DC Council Approves 2022 Budget Increasing Affordable Housing Spending
The D.C. City Council voted unanimously on Tuesday to approve the final piece of the district’s $17.5 billion 2022 budget — upping spending on affordable housing and homelessness.
The budget increases spending on housing and homeless services, payments to low-income residents and spending on violence interruption programs, and trims spending on police, DCist reported. But the council rejected a last-minute proposal to include a 35-year, $140 million tax abatement for developers who convert vacant downtown office buildings into housing, The Washington Post reported.
Mayor Muriel Bowser has said she plans to sign the approved budget, which increases the funding for the Housing Production Trust Fund — an organization charged with building and preserving affordable housing in the city — to $400 million, from $100 million, over the next two years to build 2,800 housing units, according to DCist. Another $17.7 million is dedicated to preserving affordable housing, and $50 million is directed toward repairing public housing.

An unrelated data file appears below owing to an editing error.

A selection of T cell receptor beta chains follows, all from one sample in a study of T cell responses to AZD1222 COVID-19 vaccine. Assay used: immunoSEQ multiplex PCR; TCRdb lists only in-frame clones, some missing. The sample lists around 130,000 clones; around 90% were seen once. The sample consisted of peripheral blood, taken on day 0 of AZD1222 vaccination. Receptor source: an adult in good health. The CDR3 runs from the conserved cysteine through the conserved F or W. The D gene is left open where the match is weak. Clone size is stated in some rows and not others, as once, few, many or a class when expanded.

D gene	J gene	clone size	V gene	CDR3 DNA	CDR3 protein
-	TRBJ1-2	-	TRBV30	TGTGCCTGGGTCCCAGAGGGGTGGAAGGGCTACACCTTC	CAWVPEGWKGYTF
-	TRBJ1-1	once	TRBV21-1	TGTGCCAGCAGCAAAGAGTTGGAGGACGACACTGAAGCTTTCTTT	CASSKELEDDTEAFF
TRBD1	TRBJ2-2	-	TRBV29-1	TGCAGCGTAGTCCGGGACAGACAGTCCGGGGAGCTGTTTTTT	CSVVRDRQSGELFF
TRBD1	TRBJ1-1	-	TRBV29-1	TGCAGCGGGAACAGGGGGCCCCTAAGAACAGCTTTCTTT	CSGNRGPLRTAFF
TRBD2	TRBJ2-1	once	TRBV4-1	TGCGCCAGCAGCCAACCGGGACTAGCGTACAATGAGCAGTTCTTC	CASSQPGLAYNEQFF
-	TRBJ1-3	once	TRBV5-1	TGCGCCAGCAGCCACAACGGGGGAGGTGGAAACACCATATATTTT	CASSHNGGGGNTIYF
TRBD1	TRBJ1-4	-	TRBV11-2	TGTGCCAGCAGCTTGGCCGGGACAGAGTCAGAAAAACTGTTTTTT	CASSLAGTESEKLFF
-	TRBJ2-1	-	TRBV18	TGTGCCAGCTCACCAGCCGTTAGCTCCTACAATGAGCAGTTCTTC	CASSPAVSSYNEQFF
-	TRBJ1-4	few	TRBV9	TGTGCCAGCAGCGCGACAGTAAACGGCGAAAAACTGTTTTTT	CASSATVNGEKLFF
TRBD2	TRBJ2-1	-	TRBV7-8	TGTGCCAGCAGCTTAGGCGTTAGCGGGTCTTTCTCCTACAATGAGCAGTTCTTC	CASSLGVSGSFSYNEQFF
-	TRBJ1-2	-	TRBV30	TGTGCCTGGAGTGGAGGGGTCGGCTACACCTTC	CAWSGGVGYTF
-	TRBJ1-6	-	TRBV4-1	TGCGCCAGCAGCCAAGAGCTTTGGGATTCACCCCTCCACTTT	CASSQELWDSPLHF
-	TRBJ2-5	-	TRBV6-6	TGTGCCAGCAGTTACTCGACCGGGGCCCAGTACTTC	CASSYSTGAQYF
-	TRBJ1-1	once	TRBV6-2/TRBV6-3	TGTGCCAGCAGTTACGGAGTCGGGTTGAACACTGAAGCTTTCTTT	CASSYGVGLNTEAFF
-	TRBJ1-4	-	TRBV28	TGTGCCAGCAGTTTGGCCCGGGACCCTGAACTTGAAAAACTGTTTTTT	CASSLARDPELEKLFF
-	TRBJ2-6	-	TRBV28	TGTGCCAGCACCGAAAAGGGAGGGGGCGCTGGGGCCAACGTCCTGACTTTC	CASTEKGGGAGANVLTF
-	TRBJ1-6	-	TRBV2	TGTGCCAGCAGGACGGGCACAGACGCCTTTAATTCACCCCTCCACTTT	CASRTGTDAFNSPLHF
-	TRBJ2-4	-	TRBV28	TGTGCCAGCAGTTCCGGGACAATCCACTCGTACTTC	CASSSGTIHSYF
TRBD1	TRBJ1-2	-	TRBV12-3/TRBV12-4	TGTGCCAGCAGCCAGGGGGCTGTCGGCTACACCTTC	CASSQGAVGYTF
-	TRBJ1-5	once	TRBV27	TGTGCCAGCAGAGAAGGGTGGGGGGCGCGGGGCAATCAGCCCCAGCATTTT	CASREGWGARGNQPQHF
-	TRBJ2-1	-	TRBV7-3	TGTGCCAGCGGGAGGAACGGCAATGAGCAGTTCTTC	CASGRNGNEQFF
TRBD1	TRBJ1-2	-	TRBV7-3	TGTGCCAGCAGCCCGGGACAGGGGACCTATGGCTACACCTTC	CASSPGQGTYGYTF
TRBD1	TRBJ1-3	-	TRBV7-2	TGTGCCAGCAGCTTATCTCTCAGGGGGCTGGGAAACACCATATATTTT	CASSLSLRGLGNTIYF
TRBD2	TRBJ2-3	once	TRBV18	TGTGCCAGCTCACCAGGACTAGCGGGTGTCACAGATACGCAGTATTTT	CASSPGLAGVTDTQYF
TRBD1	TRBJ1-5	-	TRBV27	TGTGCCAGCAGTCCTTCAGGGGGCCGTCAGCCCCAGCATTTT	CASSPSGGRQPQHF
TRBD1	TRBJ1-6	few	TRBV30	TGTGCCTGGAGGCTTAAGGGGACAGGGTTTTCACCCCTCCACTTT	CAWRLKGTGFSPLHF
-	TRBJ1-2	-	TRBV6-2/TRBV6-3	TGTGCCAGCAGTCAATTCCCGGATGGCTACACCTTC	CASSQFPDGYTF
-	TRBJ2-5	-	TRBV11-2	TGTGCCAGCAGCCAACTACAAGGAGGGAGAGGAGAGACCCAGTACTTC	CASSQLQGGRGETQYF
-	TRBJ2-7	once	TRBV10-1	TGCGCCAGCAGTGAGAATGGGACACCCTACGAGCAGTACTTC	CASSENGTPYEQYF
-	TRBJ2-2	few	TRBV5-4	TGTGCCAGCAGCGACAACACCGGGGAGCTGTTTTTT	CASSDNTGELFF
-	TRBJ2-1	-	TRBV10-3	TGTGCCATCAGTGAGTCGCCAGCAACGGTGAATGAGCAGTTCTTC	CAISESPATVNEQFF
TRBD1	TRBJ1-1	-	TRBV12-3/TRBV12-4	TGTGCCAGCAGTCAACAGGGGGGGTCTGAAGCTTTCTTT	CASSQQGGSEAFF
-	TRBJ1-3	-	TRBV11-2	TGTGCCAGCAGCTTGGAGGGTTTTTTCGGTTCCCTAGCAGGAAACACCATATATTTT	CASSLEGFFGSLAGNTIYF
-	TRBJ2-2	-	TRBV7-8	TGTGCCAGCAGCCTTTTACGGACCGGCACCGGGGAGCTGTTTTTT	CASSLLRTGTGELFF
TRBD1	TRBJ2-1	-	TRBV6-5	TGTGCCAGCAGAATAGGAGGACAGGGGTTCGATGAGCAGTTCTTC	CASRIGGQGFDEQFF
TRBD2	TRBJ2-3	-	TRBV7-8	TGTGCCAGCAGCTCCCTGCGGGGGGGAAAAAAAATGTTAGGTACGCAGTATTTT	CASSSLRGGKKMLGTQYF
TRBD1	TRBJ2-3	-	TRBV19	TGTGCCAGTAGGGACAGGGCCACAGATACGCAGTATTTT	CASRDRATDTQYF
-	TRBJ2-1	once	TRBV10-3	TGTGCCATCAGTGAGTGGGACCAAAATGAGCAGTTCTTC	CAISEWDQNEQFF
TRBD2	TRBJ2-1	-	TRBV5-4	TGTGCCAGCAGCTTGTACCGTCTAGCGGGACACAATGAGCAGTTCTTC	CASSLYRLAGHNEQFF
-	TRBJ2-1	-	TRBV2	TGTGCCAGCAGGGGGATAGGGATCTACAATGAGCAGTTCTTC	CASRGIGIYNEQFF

It also incorporates funding for a proposal by Councilmember Robert White to purchase existing rental units to convert them to permanently affordable housing by subsidizing the rents for residents.
By raising taxes on residents who make more than $250,000 a year, the budget also raises funds to help pay for permanent housing for the more than 3,000 people experiencing homelessness in the city, DCist reported.
But the final version of the budget did not include a proposed $4 million annual tax abatement to incentivize the redevelopment of vacant office buildings, according to a statement from the City Council. The credit would have benefited developers who converted office buildings in the downtown and Golden Triangle business improvement districts into workforce affordable housing and residential space, according to the statement.
The council plans to hold hearings next year on standalone legislation to implement the tax abatement program, which was criticized by lawmakers for not going far enough to create affordable housing units, The Post reported. The proposal, from Councilmember Brooke Pinto, meant that 20 percent of the new housing created would be affordable for residents who made less than, or equal to, 80 percent of the region’s median family income — about $100,000 for a family of four, The Post reported.
The proposal was similar to one from Bowser in her 2021 budget proposal, which would offer the same amount of money annually for the construction of affordable housing developments with roughly 33 percent of the units designated as affordable, The Washington Business Journal reported. Pinto did not immediately respond to a request for comment.
The budget also included $88 million in aid for the city’s hospitality industry, part of which can be used to pay overdue rent, per DCist.
Celia Young can be reached at firstname.lastname@example.org.